The simple fact is that perhaps most of his voters are to the right of what King actually said. But they are afraid to say so to a (((journalist))) who works for the (((real bosses and owners))) of the USA. They know the USA is a police State with years, or decades, in jail waiting for any “extremist”. So their real feelings and thoughts are expressed in the ballot box – not out loud where all must whisper as in the Soviet Union. Anyone can be denounced these days and lose their job, maybe lose everything. Doxxed or doxxing.

  2. The problem with King’s supporters is rather than agreeing with him, they casually brush his comments off, but there’s no doubt he’s serious, trying to send them and all Whites a message, the most important messages they will ever receive.

  3. Trump has been saying during his rallies, the one today in Kentucky, too, “We are all one under one flag, black, White, we all bleed red, all created by one God.” The huge 99.9% White crowd cheers uproariously as they did at all of his other rallies!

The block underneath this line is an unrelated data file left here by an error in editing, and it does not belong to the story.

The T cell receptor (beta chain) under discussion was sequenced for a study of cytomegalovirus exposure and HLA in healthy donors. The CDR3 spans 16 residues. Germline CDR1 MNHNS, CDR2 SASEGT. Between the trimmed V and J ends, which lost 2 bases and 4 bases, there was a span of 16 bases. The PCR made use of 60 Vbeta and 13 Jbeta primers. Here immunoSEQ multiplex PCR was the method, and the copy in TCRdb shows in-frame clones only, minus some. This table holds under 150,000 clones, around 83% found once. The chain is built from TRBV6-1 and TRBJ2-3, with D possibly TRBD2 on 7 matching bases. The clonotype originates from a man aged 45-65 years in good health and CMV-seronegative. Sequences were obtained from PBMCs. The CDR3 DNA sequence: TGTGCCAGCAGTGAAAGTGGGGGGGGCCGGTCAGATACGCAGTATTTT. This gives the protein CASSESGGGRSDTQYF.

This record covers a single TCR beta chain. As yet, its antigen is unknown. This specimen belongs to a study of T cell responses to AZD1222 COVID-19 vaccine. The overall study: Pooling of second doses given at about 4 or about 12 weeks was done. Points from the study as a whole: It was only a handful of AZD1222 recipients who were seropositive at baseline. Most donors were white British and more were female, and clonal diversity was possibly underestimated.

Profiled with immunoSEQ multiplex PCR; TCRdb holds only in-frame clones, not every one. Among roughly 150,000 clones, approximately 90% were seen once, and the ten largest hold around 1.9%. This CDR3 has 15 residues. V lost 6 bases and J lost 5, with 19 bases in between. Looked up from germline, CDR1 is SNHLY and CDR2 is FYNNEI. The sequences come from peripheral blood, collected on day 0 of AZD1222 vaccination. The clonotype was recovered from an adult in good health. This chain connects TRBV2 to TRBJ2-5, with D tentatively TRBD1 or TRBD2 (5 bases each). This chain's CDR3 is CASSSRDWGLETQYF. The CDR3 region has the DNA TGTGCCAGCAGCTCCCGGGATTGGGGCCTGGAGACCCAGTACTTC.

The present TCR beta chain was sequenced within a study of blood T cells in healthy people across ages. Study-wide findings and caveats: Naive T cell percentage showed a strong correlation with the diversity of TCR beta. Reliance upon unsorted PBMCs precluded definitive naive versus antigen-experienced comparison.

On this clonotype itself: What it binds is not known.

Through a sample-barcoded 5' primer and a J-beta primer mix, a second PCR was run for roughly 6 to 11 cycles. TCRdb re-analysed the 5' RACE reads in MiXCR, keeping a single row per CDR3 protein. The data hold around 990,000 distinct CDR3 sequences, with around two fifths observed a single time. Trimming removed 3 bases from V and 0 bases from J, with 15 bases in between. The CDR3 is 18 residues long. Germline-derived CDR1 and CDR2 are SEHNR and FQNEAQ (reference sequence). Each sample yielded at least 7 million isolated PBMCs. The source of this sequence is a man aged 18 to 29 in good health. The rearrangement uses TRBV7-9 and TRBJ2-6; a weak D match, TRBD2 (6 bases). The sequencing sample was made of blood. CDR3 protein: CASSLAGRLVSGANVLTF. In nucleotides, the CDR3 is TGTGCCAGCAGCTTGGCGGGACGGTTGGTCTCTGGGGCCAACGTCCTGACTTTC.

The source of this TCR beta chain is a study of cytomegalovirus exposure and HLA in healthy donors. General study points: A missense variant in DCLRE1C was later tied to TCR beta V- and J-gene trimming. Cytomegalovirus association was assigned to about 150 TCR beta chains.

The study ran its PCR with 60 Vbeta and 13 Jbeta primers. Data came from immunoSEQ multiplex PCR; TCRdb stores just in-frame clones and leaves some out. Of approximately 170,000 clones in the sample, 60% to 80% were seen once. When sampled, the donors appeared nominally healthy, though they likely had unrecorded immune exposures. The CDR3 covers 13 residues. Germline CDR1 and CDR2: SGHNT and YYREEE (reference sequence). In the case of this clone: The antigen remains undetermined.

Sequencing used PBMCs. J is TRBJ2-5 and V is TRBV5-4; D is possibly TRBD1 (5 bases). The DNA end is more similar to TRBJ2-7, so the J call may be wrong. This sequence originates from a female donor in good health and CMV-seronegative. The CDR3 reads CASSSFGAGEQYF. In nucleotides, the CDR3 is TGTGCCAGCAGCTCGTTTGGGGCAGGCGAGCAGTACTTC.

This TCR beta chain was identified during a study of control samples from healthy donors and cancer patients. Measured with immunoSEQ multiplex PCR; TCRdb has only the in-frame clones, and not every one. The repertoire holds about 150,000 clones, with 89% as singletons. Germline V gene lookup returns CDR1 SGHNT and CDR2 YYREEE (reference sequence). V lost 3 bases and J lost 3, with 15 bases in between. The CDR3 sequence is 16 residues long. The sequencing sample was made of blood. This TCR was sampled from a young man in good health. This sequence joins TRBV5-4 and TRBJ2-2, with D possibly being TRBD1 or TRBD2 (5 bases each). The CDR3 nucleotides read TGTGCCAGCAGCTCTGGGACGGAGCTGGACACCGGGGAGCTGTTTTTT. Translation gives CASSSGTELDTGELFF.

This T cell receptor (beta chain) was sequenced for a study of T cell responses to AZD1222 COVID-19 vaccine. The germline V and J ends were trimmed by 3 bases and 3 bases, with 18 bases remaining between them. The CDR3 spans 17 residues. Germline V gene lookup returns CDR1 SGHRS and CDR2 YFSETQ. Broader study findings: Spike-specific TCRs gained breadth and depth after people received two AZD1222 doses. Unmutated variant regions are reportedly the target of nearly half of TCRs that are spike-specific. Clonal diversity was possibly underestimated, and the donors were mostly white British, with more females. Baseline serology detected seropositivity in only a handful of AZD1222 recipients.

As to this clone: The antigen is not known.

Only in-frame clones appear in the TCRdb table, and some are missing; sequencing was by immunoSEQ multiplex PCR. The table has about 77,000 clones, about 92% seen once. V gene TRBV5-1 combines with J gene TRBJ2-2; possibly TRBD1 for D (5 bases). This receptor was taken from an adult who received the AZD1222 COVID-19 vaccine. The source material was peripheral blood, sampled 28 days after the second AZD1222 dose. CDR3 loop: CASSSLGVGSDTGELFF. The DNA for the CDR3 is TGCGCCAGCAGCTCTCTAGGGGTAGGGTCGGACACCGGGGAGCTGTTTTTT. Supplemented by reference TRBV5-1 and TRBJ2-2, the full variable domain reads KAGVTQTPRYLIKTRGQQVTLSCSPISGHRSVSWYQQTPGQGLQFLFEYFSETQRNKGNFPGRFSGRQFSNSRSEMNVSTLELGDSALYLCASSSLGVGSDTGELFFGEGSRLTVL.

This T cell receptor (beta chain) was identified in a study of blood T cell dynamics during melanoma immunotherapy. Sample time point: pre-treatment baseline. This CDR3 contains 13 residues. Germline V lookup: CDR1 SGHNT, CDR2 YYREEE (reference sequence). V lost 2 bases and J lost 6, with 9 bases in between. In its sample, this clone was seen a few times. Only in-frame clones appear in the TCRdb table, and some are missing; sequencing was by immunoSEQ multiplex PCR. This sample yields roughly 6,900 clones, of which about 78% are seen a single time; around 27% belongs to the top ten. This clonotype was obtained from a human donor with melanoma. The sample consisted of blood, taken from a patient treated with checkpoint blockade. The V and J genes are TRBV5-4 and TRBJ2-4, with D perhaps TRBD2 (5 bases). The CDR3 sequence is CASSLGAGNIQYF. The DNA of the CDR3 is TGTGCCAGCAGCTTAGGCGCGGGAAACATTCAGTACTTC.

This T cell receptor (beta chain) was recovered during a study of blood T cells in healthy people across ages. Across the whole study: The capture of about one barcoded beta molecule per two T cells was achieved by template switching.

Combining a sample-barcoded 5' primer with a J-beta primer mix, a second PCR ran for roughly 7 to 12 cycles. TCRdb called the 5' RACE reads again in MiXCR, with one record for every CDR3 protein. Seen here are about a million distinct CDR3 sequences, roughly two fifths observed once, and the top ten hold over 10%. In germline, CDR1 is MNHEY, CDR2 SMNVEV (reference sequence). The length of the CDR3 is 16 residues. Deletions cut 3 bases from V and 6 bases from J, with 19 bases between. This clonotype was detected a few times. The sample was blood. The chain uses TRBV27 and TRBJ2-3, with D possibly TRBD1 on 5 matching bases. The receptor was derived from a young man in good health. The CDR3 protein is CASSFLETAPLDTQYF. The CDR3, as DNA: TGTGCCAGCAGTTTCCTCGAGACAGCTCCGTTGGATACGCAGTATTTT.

I know he says that to pull the country together, but what the heck….cheering for “we are all one, black and White,” ….and Whites cheer!?!? I’d like to see them stay silent…he’d get the message, but, most Whites in this country are STUPID!!!!!!!!!!!

  4. Perhaps, King’s supporters do agree with him, but afraid to say anything to a reporter. Good Heavens! The media would swoop down on their lawns, cameras in tow, calling them racist, the most vile word in the dictionary.

    But, if that’s the case, it’s not with those who attend Trump rallies.

  5. For those who are unaware, Iowa was once a white-topia. I found out this fact when I was an OTR truck-driver in the 90’s and frequented the state on the job. The douche-nozzles in Chicago tore down the huge Chicago negro housing-projects and thousands of the sh*t-apes were resettled in Iowa (kind of like our gov’t, quietly and without publicity, resettling Somalians and other colored apes in small, out of the way places around the U.S.). Of course, the result was predictable: negro crime, chaos, mayhem. If I could read Rep. King’s mind, I would submit that he is well familiar with the sh*t-beasts.

  6. Pingback: Good News: “Racist” Congressman Steve King Maintains Support Among Constituents | Afro Futurism